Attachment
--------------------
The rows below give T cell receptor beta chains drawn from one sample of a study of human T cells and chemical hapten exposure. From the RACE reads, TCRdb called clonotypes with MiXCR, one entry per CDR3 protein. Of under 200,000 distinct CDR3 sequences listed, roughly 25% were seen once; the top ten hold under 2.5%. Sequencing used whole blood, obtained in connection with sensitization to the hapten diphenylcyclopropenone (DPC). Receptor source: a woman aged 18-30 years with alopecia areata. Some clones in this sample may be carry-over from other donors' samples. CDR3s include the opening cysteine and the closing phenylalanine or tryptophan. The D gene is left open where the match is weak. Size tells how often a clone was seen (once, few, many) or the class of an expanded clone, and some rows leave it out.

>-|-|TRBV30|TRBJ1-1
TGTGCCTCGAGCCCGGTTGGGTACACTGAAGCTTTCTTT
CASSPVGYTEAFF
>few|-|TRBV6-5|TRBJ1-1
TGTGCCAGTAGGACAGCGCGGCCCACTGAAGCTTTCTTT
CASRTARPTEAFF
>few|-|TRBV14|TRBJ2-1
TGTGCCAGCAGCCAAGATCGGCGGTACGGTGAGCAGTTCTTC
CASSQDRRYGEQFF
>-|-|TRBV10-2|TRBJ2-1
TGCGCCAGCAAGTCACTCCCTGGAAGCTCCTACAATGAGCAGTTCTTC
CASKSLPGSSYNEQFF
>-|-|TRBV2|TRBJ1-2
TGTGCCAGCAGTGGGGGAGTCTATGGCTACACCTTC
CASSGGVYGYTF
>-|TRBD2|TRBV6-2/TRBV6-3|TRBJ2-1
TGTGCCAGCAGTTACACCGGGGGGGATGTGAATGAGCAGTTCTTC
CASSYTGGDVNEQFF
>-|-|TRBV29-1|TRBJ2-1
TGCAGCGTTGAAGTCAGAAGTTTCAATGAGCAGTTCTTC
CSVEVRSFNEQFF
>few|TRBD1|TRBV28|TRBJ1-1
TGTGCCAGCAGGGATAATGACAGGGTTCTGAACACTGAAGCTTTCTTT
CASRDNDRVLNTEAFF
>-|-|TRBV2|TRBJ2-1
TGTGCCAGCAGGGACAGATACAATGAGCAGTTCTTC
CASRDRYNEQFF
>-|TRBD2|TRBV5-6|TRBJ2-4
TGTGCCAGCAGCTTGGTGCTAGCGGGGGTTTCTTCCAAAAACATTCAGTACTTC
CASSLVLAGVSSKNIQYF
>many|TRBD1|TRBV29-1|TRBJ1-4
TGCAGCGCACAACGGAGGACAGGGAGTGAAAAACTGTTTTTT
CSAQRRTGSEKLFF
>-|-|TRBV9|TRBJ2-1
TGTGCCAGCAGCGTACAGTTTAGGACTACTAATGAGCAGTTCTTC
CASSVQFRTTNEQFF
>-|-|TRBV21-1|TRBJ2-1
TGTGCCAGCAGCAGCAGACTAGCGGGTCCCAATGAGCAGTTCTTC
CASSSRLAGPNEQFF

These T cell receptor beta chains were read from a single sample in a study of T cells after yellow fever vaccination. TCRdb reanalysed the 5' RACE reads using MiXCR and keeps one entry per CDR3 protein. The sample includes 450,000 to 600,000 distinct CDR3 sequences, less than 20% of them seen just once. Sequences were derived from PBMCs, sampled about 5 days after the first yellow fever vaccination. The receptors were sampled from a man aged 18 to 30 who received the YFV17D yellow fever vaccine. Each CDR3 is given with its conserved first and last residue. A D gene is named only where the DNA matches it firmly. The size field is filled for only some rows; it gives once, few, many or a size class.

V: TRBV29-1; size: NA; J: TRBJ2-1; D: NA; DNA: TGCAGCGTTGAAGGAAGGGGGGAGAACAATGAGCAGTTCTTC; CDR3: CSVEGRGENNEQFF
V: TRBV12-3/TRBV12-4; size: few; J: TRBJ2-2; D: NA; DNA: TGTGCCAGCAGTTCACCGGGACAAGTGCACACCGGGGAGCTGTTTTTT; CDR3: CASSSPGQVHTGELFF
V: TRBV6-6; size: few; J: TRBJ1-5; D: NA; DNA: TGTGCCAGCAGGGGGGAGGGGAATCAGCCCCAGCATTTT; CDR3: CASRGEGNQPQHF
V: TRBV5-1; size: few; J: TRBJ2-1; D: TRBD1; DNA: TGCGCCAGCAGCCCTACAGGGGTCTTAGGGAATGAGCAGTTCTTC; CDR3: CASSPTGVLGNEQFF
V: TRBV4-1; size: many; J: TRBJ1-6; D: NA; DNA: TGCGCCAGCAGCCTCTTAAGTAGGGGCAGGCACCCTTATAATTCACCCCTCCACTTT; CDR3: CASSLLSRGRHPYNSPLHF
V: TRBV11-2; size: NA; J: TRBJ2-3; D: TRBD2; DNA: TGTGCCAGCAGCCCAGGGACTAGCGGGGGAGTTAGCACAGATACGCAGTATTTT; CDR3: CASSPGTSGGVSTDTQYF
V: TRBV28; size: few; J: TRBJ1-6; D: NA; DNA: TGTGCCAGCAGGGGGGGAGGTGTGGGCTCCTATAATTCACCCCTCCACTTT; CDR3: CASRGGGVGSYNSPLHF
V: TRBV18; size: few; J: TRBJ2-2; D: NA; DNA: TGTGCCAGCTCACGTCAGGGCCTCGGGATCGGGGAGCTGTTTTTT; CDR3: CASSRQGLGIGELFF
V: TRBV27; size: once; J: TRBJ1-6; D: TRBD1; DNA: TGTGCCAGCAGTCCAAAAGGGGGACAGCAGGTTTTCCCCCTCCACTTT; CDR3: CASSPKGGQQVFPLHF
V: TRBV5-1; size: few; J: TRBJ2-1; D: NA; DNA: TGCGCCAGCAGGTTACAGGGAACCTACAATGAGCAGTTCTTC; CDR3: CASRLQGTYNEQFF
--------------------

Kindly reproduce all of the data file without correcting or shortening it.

The rows below give T cell receptor beta chains drawn from one sample of a study of human T cells and chemical hapten exposure. From the RACE reads, TCRdb called clonotypes with MiXCR, one entry per CDR3 protein. Of under 200,000 distinct CDR3 sequences listed, roughly 25% were seen once; the top ten hold under 2.5%. Sequencing used whole blood, obtained in connection with sensitization to the hapten diphenylcyclopropenone (DPC). Receptor source: a woman aged 18-30 years with alopecia areata. Some clones in this sample may be carry-over from other donors' samples. CDR3s include the opening cysteine and the closing phenylalanine or tryptophan. The D gene is left open where the match is weak. Size tells how often a clone was seen (once, few, many) or the class of an expanded clone, and some rows leave it out.

>-|-|TRBV30|TRBJ1-1
TGTGCCTCGAGCCCGGTTGGGTACACTGAAGCTTTCTTT
CASSPVGYTEAFF
>few|-|TRBV6-5|TRBJ1-1
TGTGCCAGTAGGACAGCGCGGCCCACTGAAGCTTTCTTT
CASRTARPTEAFF
>few|-|TRBV14|TRBJ2-1
TGTGCCAGCAGCCAAGATCGGCGGTACGGTGAGCAGTTCTTC
CASSQDRRYGEQFF
>-|-|TRBV10-2|TRBJ2-1
TGCGCCAGCAAGTCACTCCCTGGAAGCTCCTACAATGAGCAGTTCTTC
CASKSLPGSSYNEQFF
>-|-|TRBV2|TRBJ1-2
TGTGCCAGCAGTGGGGGAGTCTATGGCTACACCTTC
CASSGGVYGYTF
>-|TRBD2|TRBV6-2/TRBV6-3|TRBJ2-1
TGTGCCAGCAGTTACACCGGGGGGGATGTGAATGAGCAGTTCTTC
CASSYTGGDVNEQFF
>-|-|TRBV29-1|TRBJ2-1
TGCAGCGTTGAAGTCAGAAGTTTCAATGAGCAGTTCTTC
CSVEVRSFNEQFF
>few|TRBD1|TRBV28|TRBJ1-1
TGTGCCAGCAGGGATAATGACAGGGTTCTGAACACTGAAGCTTTCTTT
CASRDNDRVLNTEAFF
>-|-|TRBV2|TRBJ2-1
TGTGCCAGCAGGGACAGATACAATGAGCAGTTCTTC
CASRDRYNEQFF
>-|TRBD2|TRBV5-6|TRBJ2-4
TGTGCCAGCAGCTTGGTGCTAGCGGGGGTTTCTTCCAAAAACATTCAGTACTTC
CASSLVLAGVSSKNIQYF
>many|TRBD1|TRBV29-1|TRBJ1-4
TGCAGCGCACAACGGAGGACAGGGAGTGAAAAACTGTTTTTT
CSAQRRTGSEKLFF
>-|-|TRBV9|TRBJ2-1
TGTGCCAGCAGCGTACAGTTTAGGACTACTAATGAGCAGTTCTTC
CASSVQFRTTNEQFF
>-|-|TRBV21-1|TRBJ2-1
TGTGCCAGCAGCAGCAGACTAGCGGGTCCCAATGAGCAGTTCTTC
CASSSRLAGPNEQFF

These T cell receptor beta chains were read from a single sample in a study of T cells after yellow fever vaccination. TCRdb reanalysed the 5' RACE reads using MiXCR and keeps one entry per CDR3 protein. The sample includes 450,000 to 600,000 distinct CDR3 sequences, less than 20% of them seen just once. Sequences were derived from PBMCs, sampled about 5 days after the first yellow fever vaccination. The receptors were sampled from a man aged 18 to 30 who received the YFV17D yellow fever vaccine. Each CDR3 is given with its conserved first and last residue. A D gene is named only where the DNA matches it firmly. The size field is filled for only some rows; it gives once, few, many or a size class.

V: TRBV29-1; size: NA; J: TRBJ2-1; D: NA; DNA: TGCAGCGTTGAAGGAAGGGGGGAGAACAATGAGCAGTTCTTC; CDR3: CSVEGRGENNEQFF
V: TRBV12-3/TRBV12-4; size: few; J: TRBJ2-2; D: NA; DNA: TGTGCCAGCAGTTCACCGGGACAAGTGCACACCGGGGAGCTGTTTTTT; CDR3: CASSSPGQVHTGELFF
V: TRBV6-6; size: few; J: TRBJ1-5; D: NA; DNA: TGTGCCAGCAGGGGGGAGGGGAATCAGCCCCAGCATTTT; CDR3: CASRGEGNQPQHF
V: TRBV5-1; size: few; J: TRBJ2-1; D: TRBD1; DNA: TGCGCCAGCAGCCCTACAGGGGTCTTAGGGAATGAGCAGTTCTTC; CDR3: CASSPTGVLGNEQFF
V: TRBV4-1; size: many; J: TRBJ1-6; D: NA; DNA: TGCGCCAGCAGCCTCTTAAGTAGGGGCAGGCACCCTTATAATTCACCCCTCCACTTT; CDR3: CASSLLSRGRHPYNSPLHF
V: TRBV11-2; size: NA; J: TRBJ2-3; D: TRBD2; DNA: TGTGCCAGCAGCCCAGGGACTAGCGGGGGAGTTAGCACAGATACGCAGTATTTT; CDR3: CASSPGTSGGVSTDTQYF
V: TRBV28; size: few; J: TRBJ1-6; D: NA; DNA: TGTGCCAGCAGGGGGGGAGGTGTGGGCTCCTATAATTCACCCCTCCACTTT; CDR3: CASRGGGVGSYNSPLHF
V: TRBV18; size: few; J: TRBJ2-2; D: NA; DNA: TGTGCCAGCTCACGTCAGGGCCTCGGGATCGGGGAGCTGTTTTTT; CDR3: CASSRQGLGIGELFF
V: TRBV27; size: once; J: TRBJ1-6; D: TRBD1; DNA: TGTGCCAGCAGTCCAAAAGGGGGACAGCAGGTTTTCCCCCTCCACTTT; CDR3: CASSPKGGQQVFPLHF
V: TRBV5-1; size: few; J: TRBJ2-1; D: NA; DNA: TGCGCCAGCAGGTTACAGGGAACCTACAATGAGCAGTTCTTC; CDR3: CASRLQGTYNEQFF